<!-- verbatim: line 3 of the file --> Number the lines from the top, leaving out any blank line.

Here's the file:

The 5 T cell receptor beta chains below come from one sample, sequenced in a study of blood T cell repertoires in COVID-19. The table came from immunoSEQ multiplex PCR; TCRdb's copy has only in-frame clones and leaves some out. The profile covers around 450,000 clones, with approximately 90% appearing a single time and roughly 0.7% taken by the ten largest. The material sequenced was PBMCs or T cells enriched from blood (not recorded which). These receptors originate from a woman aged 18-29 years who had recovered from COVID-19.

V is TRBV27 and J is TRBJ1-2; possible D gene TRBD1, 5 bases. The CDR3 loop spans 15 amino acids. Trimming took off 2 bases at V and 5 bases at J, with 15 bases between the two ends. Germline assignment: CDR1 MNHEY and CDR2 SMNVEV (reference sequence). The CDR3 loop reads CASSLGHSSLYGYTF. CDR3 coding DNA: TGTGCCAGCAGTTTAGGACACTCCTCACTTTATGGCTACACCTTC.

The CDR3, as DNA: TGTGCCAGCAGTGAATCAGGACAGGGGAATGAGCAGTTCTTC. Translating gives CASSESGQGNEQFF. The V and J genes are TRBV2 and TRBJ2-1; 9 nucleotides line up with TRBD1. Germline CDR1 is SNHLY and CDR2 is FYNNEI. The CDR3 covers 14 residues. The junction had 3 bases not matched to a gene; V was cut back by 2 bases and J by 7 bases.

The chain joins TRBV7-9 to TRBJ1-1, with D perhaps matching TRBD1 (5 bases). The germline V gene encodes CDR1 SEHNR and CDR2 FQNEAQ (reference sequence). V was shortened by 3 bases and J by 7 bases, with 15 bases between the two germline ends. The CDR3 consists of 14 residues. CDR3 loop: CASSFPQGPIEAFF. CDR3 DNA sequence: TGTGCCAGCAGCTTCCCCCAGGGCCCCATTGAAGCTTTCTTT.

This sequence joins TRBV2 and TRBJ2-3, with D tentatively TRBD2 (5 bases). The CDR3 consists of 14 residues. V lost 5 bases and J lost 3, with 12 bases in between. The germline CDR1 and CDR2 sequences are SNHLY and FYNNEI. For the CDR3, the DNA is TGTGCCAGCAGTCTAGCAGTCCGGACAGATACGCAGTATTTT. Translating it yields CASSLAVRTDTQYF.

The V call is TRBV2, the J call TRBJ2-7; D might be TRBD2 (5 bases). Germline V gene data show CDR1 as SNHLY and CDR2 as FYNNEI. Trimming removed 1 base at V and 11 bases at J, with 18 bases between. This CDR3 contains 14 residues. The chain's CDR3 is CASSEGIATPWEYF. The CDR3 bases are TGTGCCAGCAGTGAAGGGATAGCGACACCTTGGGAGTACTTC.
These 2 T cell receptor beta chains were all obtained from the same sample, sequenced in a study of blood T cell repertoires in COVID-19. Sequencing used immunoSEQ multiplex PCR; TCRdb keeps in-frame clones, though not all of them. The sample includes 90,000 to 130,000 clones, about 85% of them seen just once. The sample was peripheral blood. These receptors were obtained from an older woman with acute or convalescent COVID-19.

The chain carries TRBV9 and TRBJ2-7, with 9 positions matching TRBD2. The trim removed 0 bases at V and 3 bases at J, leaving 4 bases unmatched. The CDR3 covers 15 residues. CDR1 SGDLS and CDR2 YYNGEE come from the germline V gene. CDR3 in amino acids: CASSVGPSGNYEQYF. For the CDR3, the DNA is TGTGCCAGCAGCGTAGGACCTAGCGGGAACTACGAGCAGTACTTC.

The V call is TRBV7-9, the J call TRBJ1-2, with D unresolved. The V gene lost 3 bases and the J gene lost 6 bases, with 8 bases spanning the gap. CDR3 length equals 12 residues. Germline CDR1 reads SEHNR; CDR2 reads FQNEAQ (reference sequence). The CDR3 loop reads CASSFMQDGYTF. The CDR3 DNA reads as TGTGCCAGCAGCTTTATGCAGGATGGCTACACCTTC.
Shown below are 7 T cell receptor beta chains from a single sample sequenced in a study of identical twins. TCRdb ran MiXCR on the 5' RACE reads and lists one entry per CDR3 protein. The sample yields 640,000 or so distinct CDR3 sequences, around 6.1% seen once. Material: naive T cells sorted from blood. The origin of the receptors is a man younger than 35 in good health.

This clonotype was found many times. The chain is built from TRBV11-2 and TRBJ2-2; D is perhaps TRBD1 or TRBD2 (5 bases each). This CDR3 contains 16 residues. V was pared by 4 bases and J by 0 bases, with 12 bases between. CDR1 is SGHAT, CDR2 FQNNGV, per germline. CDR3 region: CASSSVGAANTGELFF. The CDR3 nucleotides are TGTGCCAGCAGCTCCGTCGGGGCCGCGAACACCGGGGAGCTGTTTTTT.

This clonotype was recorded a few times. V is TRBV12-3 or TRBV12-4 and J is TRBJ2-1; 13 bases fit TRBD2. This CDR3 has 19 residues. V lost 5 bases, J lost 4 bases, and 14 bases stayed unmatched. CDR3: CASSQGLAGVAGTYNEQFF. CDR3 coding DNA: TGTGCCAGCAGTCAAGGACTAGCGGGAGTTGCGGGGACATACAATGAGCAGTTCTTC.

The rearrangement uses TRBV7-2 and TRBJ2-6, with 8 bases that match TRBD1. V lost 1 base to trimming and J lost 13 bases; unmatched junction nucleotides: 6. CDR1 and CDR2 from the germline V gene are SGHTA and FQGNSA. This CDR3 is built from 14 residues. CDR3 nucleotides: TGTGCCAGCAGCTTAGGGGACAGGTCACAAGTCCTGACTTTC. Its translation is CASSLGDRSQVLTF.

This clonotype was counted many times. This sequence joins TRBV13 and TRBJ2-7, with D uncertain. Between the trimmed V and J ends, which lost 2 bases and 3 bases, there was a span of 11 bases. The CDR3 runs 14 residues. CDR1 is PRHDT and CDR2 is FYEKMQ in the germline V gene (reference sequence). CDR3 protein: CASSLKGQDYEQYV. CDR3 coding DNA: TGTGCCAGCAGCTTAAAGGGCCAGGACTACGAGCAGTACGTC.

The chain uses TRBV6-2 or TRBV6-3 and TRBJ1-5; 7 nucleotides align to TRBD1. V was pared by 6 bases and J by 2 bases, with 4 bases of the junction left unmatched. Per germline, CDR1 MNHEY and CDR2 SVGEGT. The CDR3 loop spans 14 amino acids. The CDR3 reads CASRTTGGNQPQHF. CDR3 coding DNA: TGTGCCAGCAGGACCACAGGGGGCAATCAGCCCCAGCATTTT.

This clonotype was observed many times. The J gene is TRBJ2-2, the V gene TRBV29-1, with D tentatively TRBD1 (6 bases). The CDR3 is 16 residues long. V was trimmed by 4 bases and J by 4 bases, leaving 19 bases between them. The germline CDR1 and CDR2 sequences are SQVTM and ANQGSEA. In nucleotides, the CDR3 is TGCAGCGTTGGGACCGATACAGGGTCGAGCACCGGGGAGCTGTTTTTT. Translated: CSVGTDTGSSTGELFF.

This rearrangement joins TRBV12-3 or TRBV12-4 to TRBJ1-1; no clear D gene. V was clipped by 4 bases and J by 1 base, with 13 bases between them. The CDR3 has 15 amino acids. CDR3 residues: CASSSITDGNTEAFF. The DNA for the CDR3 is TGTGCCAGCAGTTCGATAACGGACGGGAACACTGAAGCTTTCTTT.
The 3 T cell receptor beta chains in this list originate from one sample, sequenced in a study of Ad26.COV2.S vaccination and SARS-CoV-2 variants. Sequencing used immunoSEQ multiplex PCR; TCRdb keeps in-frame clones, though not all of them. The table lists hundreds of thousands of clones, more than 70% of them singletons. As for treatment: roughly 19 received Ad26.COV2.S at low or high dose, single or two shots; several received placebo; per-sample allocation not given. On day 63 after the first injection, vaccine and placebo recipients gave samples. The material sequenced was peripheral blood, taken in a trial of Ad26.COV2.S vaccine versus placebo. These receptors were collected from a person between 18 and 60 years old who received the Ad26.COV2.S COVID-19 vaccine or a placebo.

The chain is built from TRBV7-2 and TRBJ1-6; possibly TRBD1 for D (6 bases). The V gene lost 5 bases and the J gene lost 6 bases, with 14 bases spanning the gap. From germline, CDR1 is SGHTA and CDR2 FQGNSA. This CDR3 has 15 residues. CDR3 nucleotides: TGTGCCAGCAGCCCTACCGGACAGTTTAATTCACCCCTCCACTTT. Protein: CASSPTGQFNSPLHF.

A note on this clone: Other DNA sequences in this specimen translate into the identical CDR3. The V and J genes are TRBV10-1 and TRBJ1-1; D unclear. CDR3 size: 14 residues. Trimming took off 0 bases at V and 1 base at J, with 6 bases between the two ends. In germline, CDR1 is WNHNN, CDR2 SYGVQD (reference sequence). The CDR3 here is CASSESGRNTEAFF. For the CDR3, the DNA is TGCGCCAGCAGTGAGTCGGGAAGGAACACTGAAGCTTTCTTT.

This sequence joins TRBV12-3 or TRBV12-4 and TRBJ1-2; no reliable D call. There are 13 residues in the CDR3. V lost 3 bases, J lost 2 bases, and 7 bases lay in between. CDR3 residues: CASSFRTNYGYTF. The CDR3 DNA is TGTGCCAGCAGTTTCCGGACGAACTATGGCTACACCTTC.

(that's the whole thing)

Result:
The CDR3, as DNA: TGTGCCAGCAGTGAATCAGGACAGGGGAATGAGCAGTTCTTC. Translating gives CASSESGQGNEQFF. The V and J genes are TRBV2 and TRBJ2-1; 9 nucleotides line up with TRBD1. Germline CDR1 is SNHLY and CDR2 is FYNNEI. The CDR3 covers 14 residues. The junction had 3 bases not matched to a gene; V was cut back by 2 bases and J by 7 bases.